Noise Action Week aims to raise awareness of routes to remedies to noise problems – and many organisations used the week in May to do this.  They provided advice sessions, visited estates and promoted their services online. We live in a crowded country and have to accept that we will hear our neighbours – in Leicestershire local authorities and police co-ordinated a campaign to promote respect and tolerance in respect of noise – alongside responsible attitudes and services to address iproblems unsolable by common sense. In the context of Pride of Place, Ipswich Borough Council’s noise themed family fun day held for Noise Action Week demonstrates this authority already understands that bringing the community together is a way forward.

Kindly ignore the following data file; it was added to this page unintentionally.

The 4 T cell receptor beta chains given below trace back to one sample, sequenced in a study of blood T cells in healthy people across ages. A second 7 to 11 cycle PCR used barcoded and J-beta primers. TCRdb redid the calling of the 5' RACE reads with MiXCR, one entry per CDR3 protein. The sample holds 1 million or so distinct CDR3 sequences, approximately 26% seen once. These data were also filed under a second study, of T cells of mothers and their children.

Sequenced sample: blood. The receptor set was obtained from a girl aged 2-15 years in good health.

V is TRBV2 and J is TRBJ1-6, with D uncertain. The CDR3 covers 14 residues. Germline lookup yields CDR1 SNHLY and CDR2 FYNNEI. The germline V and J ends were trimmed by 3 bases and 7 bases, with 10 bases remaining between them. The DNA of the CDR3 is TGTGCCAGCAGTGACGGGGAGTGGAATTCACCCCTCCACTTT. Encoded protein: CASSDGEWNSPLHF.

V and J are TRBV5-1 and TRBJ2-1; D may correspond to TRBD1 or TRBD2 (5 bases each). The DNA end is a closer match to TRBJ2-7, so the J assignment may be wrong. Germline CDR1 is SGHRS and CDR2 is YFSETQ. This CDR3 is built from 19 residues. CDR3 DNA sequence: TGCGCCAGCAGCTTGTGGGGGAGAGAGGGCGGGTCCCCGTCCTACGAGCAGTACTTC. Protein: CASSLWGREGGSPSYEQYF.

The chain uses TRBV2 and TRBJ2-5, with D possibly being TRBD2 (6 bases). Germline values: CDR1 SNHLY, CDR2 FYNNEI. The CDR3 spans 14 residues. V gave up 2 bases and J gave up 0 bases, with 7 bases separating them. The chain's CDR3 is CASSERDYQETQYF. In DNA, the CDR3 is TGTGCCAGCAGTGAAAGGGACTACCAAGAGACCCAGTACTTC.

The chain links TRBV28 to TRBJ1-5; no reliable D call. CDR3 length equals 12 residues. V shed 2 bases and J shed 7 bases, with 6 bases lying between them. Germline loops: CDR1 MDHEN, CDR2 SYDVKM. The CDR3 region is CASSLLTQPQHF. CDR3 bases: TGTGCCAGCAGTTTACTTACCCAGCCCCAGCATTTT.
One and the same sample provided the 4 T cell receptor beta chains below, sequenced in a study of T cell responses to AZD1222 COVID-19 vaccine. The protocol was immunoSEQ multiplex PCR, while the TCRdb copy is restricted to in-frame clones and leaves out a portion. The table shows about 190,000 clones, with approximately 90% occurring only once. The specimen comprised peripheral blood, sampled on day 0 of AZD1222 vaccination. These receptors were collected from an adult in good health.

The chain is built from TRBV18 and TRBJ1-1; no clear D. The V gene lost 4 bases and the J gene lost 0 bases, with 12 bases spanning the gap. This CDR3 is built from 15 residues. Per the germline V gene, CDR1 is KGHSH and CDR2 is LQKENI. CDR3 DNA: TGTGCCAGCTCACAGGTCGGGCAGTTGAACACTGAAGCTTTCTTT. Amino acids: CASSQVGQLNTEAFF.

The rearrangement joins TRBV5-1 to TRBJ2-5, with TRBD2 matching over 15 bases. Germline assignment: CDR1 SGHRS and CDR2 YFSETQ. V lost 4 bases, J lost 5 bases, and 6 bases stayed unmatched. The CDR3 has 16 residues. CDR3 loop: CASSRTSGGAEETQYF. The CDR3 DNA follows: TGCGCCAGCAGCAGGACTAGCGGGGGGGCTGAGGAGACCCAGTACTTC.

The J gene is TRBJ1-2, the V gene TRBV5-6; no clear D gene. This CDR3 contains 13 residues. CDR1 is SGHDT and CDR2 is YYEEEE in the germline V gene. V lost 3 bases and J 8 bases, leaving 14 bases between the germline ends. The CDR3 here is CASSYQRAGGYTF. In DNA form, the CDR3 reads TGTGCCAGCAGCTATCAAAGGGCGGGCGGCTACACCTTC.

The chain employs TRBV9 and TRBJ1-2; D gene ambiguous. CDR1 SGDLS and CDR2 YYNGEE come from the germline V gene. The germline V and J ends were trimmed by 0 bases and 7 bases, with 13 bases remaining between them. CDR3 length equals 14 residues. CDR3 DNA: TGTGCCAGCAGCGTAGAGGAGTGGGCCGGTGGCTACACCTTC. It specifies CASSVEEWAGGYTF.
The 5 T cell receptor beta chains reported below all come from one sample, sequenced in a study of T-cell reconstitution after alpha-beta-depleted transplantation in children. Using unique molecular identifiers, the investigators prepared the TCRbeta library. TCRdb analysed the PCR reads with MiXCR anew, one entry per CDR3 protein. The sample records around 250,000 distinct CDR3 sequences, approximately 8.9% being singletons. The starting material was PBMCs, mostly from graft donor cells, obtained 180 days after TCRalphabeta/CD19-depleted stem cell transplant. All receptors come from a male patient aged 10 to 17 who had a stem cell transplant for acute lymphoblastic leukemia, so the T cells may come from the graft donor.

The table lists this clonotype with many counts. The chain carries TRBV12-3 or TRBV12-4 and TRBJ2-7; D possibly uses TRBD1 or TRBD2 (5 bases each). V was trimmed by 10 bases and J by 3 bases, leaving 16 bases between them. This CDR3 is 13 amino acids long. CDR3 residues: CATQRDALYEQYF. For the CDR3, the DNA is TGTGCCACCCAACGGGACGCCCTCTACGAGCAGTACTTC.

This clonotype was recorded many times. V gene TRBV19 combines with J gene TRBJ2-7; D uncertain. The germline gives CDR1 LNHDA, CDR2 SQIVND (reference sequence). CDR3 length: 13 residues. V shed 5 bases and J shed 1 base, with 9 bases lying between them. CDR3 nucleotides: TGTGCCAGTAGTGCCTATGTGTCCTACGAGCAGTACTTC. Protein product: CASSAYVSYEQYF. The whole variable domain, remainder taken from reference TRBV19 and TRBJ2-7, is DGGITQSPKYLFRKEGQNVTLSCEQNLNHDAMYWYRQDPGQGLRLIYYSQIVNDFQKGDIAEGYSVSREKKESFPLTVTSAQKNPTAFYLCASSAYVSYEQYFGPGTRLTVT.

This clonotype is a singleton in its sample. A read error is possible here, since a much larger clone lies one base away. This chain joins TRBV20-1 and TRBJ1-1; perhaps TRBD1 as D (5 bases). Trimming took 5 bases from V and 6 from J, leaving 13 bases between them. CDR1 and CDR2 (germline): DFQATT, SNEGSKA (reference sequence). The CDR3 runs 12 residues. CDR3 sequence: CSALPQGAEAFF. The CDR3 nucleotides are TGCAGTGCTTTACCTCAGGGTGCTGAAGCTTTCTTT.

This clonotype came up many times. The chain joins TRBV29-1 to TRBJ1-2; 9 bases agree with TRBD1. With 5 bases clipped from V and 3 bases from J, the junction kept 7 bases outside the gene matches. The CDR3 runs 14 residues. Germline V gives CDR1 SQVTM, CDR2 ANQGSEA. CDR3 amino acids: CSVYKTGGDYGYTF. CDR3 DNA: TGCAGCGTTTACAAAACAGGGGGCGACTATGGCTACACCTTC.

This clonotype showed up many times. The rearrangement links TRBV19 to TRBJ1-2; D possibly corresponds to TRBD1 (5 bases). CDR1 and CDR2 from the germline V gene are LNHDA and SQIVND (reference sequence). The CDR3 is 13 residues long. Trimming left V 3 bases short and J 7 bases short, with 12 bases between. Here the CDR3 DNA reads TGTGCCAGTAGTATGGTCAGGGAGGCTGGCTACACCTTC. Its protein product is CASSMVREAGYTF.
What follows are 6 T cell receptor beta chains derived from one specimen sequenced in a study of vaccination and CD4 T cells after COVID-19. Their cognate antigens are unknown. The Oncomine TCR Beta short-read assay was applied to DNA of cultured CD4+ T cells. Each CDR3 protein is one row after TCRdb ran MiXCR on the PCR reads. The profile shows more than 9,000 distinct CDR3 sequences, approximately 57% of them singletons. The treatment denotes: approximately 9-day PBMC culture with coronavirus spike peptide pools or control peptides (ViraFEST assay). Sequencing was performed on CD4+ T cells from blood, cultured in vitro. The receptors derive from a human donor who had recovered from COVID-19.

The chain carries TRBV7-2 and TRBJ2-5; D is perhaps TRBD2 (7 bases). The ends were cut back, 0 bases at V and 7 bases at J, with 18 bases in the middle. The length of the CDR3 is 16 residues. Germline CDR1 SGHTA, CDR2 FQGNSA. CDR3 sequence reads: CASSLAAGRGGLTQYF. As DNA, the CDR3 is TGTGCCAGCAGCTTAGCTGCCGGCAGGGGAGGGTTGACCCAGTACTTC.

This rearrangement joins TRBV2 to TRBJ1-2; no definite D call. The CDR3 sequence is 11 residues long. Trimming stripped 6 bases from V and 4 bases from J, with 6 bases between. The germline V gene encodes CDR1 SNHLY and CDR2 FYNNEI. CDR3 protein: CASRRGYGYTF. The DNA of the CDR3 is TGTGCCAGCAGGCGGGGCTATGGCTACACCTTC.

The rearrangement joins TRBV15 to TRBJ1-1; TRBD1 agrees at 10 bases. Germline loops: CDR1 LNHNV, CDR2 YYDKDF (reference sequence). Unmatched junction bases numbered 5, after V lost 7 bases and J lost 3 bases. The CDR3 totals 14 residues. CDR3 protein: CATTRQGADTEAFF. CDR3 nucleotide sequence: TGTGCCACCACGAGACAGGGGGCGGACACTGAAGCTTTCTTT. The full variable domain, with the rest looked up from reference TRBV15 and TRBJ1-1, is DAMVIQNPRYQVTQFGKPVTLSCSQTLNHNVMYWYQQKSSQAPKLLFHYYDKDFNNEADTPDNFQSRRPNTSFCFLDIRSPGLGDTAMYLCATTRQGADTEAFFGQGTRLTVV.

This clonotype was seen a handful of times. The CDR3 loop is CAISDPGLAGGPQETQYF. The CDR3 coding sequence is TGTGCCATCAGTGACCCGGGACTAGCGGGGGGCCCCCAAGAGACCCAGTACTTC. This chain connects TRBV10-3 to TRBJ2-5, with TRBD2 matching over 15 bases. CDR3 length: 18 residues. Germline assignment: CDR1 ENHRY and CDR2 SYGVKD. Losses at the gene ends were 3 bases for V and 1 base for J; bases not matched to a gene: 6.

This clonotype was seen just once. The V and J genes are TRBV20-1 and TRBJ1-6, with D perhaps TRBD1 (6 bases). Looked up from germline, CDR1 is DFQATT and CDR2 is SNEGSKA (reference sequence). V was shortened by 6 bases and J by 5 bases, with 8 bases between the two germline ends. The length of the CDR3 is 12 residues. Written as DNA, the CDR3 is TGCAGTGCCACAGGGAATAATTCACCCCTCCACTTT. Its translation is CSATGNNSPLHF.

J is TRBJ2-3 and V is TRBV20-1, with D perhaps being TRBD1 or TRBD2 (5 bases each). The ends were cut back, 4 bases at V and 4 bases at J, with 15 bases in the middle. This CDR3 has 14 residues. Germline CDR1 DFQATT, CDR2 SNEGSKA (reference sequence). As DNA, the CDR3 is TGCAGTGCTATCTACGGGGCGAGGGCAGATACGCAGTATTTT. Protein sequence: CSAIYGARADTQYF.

So, while for politicians and campaign groups addressing attitudes to noise is possibly the least appealing environmental issue on the planet, it can be contested that the sound of our communities is a reflection of their health, and our attitude to noise reflects our attitude to people,  the places we inhabit and the wider environment.

Mary Stevens

Noise Action Week Co-ordinator